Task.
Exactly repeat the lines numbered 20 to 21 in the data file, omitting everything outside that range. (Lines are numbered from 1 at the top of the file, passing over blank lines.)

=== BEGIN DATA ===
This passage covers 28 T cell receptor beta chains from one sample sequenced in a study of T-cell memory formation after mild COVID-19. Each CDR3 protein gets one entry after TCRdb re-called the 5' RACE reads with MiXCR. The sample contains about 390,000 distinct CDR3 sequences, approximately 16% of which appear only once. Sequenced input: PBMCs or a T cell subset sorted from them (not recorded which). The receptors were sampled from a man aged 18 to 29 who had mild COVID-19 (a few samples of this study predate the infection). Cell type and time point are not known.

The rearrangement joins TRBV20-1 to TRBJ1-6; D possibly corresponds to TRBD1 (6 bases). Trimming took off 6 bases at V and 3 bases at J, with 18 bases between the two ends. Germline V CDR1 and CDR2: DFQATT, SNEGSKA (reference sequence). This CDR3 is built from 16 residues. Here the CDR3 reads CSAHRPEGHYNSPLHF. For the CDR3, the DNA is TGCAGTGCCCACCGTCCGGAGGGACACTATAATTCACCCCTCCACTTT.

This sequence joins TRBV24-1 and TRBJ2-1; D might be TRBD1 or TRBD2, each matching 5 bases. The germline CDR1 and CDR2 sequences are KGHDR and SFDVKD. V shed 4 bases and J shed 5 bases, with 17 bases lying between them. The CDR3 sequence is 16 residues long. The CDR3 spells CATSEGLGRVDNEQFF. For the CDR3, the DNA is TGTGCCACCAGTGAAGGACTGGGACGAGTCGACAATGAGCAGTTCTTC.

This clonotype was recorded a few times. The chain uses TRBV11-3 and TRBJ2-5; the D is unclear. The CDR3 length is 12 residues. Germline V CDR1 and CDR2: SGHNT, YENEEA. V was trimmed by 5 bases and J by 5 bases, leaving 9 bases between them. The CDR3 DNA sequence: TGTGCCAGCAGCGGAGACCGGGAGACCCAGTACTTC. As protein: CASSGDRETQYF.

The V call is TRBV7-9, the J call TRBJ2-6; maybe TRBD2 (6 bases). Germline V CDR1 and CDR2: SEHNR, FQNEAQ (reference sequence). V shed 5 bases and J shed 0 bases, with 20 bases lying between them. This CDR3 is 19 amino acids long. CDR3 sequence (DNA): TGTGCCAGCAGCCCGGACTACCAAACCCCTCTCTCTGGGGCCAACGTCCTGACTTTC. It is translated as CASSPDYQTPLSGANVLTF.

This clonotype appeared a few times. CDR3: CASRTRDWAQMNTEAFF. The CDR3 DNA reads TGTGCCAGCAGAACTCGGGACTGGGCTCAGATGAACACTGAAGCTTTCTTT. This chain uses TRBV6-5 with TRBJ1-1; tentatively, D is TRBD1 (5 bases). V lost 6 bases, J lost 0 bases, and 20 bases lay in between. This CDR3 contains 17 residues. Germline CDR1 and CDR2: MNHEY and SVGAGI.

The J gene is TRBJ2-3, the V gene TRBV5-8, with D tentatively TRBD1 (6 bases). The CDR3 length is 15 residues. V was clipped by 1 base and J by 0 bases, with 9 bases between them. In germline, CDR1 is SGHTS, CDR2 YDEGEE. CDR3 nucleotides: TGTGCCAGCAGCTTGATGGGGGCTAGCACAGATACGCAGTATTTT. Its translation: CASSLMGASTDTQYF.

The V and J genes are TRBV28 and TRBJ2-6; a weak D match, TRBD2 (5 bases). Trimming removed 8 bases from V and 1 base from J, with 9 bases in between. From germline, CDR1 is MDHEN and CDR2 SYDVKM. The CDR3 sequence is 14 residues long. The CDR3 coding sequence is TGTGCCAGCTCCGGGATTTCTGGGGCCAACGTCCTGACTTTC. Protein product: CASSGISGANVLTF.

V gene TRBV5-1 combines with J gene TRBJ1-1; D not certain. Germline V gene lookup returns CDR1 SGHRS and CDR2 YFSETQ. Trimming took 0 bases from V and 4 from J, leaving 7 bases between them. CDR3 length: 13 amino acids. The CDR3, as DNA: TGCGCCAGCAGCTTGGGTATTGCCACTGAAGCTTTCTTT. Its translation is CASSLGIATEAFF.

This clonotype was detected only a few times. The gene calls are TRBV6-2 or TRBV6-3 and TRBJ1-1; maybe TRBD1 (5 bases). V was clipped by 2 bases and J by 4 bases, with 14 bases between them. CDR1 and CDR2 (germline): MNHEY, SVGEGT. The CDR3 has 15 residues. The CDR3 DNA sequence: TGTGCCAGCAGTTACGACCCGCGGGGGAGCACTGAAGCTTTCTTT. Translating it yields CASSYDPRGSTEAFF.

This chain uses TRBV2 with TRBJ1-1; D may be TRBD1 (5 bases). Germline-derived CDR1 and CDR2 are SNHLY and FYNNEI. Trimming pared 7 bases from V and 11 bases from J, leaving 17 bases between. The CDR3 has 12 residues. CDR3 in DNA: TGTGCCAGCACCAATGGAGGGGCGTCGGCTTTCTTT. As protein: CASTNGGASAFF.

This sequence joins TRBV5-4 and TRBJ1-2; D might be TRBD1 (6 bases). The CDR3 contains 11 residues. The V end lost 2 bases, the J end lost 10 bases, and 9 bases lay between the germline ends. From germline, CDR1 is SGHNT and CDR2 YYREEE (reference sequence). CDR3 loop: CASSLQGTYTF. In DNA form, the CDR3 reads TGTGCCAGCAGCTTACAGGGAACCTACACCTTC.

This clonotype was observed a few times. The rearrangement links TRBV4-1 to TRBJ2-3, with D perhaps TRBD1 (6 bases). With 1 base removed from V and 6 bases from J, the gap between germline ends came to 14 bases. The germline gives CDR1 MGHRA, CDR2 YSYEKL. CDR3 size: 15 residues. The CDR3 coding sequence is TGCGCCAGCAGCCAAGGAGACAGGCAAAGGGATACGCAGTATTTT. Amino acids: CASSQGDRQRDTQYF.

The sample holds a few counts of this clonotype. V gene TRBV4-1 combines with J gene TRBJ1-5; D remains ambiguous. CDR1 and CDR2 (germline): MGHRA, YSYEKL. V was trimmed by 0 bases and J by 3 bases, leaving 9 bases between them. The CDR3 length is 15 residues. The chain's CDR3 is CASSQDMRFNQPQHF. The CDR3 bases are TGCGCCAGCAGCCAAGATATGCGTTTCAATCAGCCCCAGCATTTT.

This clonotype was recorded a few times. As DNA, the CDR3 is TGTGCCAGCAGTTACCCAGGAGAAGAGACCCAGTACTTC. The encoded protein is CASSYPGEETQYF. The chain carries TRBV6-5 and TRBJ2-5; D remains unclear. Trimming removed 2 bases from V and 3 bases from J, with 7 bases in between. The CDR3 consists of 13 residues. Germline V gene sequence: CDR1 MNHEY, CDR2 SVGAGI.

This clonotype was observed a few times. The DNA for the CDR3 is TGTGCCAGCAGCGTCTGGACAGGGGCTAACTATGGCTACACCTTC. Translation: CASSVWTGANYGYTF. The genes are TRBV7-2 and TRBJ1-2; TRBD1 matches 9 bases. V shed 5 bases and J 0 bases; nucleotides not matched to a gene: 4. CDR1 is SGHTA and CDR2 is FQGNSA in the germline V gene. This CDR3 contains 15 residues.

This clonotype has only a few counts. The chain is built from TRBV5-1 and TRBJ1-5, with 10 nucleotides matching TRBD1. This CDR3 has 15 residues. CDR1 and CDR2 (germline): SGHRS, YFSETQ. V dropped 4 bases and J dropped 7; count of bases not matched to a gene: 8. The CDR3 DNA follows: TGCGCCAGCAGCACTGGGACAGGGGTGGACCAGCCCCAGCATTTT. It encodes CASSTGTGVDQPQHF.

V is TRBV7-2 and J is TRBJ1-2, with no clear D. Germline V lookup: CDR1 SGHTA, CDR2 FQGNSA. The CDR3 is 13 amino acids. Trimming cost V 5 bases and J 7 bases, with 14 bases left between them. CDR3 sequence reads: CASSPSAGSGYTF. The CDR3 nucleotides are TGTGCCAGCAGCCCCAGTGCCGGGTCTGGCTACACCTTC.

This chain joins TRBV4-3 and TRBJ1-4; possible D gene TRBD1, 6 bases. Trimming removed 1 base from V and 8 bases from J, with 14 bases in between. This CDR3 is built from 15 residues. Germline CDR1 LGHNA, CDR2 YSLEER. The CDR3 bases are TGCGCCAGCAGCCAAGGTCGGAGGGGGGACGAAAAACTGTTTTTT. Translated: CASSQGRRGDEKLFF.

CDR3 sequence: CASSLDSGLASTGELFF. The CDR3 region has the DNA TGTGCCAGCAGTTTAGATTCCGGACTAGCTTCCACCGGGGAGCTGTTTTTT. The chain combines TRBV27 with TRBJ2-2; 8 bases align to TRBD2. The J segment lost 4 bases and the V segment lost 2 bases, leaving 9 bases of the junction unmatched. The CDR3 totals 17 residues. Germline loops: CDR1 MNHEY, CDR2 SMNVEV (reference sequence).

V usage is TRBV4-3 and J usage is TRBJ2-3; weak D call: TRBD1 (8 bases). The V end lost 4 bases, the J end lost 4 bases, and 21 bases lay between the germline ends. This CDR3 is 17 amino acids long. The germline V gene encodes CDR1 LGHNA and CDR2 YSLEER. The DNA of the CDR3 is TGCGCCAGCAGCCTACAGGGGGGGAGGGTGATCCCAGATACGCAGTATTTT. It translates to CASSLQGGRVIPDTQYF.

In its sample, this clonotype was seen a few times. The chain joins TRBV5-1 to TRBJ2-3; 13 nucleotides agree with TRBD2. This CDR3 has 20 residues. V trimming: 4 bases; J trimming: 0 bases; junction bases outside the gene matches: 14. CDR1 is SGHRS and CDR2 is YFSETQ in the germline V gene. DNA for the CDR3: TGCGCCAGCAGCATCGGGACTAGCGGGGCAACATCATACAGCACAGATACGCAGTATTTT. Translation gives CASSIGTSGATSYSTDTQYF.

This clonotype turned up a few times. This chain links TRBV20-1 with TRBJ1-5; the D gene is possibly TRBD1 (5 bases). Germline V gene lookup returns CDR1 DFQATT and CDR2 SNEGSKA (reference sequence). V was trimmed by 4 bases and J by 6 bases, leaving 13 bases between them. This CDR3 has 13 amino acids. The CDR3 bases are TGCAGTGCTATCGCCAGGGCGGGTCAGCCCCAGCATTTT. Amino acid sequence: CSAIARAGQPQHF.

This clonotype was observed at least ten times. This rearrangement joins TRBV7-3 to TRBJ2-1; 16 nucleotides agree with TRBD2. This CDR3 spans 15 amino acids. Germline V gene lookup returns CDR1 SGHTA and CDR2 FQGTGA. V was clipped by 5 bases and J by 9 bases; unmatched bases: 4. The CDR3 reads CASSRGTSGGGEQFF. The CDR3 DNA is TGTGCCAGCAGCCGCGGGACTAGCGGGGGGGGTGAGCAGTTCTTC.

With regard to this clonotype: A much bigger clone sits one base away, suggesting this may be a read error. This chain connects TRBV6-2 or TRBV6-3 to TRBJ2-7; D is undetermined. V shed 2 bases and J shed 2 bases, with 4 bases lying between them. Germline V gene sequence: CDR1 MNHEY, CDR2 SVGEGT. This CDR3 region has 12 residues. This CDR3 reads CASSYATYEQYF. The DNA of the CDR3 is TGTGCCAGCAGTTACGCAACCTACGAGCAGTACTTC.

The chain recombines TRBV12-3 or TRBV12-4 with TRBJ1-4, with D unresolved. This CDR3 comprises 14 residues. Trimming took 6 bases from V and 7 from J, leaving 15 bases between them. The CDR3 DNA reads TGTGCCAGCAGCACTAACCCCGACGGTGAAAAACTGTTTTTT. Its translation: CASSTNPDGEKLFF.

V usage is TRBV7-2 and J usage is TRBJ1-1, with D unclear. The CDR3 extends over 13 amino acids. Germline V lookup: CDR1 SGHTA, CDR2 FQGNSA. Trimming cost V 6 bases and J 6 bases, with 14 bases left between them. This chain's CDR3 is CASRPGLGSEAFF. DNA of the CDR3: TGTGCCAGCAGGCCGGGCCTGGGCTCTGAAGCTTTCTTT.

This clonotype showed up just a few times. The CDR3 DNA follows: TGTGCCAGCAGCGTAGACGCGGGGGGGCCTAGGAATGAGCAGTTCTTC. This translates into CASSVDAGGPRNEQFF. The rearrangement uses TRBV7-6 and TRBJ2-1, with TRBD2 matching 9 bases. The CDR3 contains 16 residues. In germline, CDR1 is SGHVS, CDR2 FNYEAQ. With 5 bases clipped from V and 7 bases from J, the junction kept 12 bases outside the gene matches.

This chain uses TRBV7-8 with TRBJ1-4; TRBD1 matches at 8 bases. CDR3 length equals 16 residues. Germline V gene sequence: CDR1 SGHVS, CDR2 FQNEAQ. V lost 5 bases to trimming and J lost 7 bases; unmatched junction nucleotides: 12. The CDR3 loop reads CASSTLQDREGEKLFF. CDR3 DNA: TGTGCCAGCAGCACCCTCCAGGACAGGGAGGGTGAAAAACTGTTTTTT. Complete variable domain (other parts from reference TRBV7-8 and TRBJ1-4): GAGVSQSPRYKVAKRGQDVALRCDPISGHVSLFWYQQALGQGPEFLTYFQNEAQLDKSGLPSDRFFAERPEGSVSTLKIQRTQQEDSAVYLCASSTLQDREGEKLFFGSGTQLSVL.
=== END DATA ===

CDR3 sequence: CASSLDSGLASTGELFF. The CDR3 region has the DNA TGTGCCAGCAGTTTAGATTCCGGACTAGCTTCCACCGGGGAGCTGTTTTTT. The chain combines TRBV27 with TRBJ2-2; 8 bases align to TRBD2. The J segment lost 4 bases and the V segment lost 2 bases, leaving 9 bases of the junction unmatched. The CDR3 totals 17 residues. Germline loops: CDR1 MNHEY, CDR2 SMNVEV (reference sequence).

V usage is TRBV4-3 and J usage is TRBJ2-3; weak D call: TRBD1 (8 bases). The V end lost 4 bases, the J end lost 4 bases, and 21 bases lay between the germline ends. This CDR3 is 17 amino acids long. The germline V gene encodes CDR1 LGHNA and CDR2 YSLEER. The DNA of the CDR3 is TGCGCCAGCAGCCTACAGGGGGGGAGGGTGATCCCAGATACGCAGTATTTT. It translates to CASSLQGGRVIPDTQYF.